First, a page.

Top Five Penn State Football Teams of All Time

Video posted September 30, 2015 in News, CommRadio by Jonathan Gross

Since 1887, Penn State has produced many top-notch teams on the gridiron. In its 128-year history, the program has amassed 852 wins (eighth on the FBS all-time wins list), two consensus National Championships, seven undefeated and untied seasons, and 28 bowl wins.

These impressive statistics bring up a question that the Nittany Lion faithful have debated for years: What are the best Penn State teams ever? Based off of record, postseason accomplishments, and individual players, here are the top five Penn State football teams of all-time:


1. The 1994-1995 Season

While Penn State is known for its defense, this team brought something else to the table: a high-scoring offense. Lead by Heisman finalist quarterback Kerry Collins, they averaged a national best 47-points per game. Heisman runner-up Ki-Jana Carter sliced through defenses and the receiver/tight end combination of Bobby Engram and Kyle Brady was unstoppable. Some consider it to have been the greatest offense in College Football history. Their final record was 12-0, including a 63-14 Homecoming romp of Ohio State and a Rose Bowl victory over Oregon. Despite the perfect season, Nebraska was controversially awarded the National Championship.

2. The 1986-1987 Season 

Unable to crack the top four in the AP Poll through its first six wins, a 23-3 upset of No. 2 Alabama in Tuscaloosa put this team in the National Championship picture. A staunch defense starring Shane Conlan and Bob White, along with a ground-and-pound offense, featuring running back DJ Dozier put the Lions in the Fiesta Bowl against a seemingly invincible Miami Hurricanes team. Pregame antics pitted this as a matchup between the good guys from Happy Valley and the bad guys from “The U.” Penn State’s coaching staff devised an elaborate scheme to shutdown Miami quarterback Vinny Testaverde. The Heisman winner threw five interceptions, including a last minute pick to Pete Giftopoulos deep in Nittany Lion territory to seal the victory for the blue and white. The “good guys” had won their second National Championship in four years, 14-10.

3. The 1969-1970 Season

After posting an 11-0 record the previous season but not being awarded the National Championship, this team was hungry for more. All-American running back Charlie Pittman, Franco Harris, and Lydell Mitchell carried the load on offense. On the other side of the ball, Maxell Award winner Mike Reid and Linebacker U legends Dennis Onkotz and Jack Ham solidified the defense. The regular season was highlighted by a 20-0 shutout over rival #17 West Virginia. In the Orange Bowl, the Lions held a Missouri team that averaged 33.2 points per game to only three, in a 10-3 victory over the Tigers. Once again, Penn State was gypped out of being National Champions. President Richard Nixon decided that the winner of the Texas vs. Arkansas match up would be given the trophy. A White House staffer offered Joe Paterno a trip to Washington D.C. to meet with the President for an award honoring Penn State’s accomplishment. The coach replied, “You can tell the President to take that trophy and shove it!”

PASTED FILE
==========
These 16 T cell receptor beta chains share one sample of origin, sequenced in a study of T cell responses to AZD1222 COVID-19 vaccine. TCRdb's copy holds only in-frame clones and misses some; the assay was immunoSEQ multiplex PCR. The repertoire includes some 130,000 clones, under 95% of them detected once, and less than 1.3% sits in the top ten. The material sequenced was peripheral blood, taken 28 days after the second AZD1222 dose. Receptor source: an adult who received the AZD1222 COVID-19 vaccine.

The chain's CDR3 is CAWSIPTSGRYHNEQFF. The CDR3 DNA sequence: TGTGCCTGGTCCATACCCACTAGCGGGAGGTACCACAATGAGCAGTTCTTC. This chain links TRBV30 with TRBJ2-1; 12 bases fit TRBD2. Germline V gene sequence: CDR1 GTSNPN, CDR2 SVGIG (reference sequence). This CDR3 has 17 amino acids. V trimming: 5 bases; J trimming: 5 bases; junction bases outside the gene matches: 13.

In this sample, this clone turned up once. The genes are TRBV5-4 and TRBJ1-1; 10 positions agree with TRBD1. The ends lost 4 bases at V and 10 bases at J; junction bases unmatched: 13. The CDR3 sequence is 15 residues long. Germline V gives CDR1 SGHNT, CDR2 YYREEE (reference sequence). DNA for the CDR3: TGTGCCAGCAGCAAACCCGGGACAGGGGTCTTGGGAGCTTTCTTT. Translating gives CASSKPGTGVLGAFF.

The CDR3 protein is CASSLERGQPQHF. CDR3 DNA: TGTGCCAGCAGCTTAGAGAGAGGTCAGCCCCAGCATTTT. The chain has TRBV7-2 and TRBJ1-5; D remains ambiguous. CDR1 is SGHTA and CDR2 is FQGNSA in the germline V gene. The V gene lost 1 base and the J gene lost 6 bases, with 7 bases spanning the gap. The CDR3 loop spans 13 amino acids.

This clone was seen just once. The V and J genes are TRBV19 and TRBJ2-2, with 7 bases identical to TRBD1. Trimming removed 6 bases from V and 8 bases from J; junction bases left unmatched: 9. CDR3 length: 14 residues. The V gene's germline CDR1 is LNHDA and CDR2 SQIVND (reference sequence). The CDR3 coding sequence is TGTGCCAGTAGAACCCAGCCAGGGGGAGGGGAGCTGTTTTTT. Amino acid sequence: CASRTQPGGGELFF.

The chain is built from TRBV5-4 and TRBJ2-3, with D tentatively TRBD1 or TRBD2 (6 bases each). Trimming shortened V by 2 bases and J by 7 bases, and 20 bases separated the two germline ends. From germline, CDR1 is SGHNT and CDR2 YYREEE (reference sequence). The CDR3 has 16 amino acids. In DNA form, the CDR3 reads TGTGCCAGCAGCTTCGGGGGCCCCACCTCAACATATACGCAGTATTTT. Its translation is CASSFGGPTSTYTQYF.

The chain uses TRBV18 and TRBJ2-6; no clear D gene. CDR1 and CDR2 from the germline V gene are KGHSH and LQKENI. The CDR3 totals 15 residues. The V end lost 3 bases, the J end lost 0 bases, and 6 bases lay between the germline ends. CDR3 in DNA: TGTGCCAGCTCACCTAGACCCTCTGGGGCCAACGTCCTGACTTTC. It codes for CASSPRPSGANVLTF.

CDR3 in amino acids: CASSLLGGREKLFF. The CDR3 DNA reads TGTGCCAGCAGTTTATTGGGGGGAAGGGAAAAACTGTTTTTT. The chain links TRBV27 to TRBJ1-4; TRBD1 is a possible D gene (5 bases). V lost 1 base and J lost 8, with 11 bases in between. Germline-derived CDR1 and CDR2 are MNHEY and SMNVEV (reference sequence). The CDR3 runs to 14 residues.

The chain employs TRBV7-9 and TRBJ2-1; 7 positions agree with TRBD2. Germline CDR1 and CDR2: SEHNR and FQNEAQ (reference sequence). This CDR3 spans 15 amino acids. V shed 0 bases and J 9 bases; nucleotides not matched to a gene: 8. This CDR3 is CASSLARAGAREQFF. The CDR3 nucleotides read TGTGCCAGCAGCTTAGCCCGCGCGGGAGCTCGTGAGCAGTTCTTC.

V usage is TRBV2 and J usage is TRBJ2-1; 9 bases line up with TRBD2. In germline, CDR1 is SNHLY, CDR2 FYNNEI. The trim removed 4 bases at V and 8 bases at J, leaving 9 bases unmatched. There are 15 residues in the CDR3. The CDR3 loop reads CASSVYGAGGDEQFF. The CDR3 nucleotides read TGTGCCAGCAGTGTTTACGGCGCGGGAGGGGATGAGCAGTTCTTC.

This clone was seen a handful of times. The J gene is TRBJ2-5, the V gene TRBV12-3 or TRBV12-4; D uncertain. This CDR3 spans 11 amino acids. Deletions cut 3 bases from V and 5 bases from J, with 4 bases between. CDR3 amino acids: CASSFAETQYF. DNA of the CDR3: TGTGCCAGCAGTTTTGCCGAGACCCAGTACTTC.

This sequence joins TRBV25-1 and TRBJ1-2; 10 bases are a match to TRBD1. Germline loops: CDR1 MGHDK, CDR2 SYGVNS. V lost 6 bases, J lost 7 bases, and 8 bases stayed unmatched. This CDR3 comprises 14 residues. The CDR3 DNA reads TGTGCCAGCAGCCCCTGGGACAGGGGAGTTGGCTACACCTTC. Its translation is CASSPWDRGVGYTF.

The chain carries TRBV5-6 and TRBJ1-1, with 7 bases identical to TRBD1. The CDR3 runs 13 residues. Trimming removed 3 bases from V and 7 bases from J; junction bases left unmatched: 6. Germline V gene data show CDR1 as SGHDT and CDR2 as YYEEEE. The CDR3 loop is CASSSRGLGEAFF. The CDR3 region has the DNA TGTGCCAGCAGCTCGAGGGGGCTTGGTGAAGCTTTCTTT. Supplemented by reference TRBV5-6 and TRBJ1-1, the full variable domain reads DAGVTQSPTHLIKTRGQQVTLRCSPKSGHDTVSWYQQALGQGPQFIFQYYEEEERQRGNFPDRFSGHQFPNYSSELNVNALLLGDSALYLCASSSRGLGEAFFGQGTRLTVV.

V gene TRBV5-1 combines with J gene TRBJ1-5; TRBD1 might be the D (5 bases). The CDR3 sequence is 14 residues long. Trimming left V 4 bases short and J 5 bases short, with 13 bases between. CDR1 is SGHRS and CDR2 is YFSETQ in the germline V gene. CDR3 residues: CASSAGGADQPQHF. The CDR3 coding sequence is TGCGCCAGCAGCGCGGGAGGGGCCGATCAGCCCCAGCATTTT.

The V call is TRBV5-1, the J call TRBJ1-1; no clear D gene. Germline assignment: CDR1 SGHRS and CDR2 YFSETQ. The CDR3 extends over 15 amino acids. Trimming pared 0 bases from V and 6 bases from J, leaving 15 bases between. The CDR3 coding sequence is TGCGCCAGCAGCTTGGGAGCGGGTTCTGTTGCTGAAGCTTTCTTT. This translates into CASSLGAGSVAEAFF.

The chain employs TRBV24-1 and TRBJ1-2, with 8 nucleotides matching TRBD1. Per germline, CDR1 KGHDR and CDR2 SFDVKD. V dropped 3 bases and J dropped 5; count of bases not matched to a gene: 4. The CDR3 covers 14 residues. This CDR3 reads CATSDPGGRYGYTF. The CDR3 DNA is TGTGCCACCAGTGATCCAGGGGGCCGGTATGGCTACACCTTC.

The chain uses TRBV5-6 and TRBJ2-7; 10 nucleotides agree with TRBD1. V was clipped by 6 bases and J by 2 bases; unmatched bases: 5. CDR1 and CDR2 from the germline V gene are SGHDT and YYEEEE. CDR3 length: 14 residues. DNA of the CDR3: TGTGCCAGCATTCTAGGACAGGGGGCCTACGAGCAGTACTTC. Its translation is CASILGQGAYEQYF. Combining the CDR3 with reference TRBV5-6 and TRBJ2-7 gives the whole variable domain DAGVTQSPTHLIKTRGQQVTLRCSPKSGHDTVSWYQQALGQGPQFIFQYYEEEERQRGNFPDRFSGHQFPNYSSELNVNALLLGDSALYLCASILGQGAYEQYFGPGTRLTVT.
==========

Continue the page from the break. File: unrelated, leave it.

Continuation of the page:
4. The 1982-1983 Season

Three years earlier, Penn State fell to Alabama in the Sugar Bowl, the de-facto National Championship game, on a goal line stand by the Crimson Tide. Hungry to avenge that loss an finally get on top, a difficult schedule stood in their way. A home victory against No. 2 Nebraska in one of the greatest games in school history, showed the country that this team was for real. Penn State went on to defeat three more ranked regular season opponents. Featuring the three-headed monster of Todd Blackledge, Curt Warner and Kenny Jackson, the offense averaged 33-points per game, good for fifth in the nation. Despite a 21-point road loss to Alabama, the Lions were selected to face No. 1 Georgia in the Sugar Bowl over Southern Methodist Univeristy, due to the Mustangs’ off the field scandal. The Bulldogs star was Heisman winner Herschel Walker, one of the greatest players in college football history. Walker averaged nearly 160 yards per game, but Penn State’s stifling defense held him to only 103 yards. A late 47-yard touchdown pass from Blackledge to receiver Gregg Garrity sealed the deal, giving Joe Paterno his first consensus National Championship.

5. The 1985-1986 Season

Starting the year at No. 19 in the polls, Penn State faced an intimidating Week One challenge against No. 17 Maryland on the road. The back and forth battle ended in a 20-18 Nittany Lion victory. While they beat up on a relatively weak regional schedule, Penn State did face another Top-10 team when they defeated Alabama in front of 85,000 at Beaver Stadium. The trifecta of DJ Dozier, Steve Smith, and Tim Manoa carried most of the offensive load. Defensively, the team was propelled by strong linebacker play from Shane Conlan and Rogers Alexander to go along with a dominant secondary, featuring Ray Isom, Duffy Cobbs, and Michael Zordich Sr. No. 1 Penn State faced No. 1 Oklahoma in the Orange Bowl to decide the National Championship. Despite an early lead, star linebacker Brian Bosworth and the Sooner defense were too much for the Nittany Lions to handle, losing 25-10.

Just Missed the Cut:
1. The 1973 Season
2. The 1978 Season
3. The 1968 Season
4. The 2005 Season
5. The 1912 Season

Jonathan Gross is a freshman Broadcast Journalism and International Politics major. Contact him at jwg5468@psu.edu.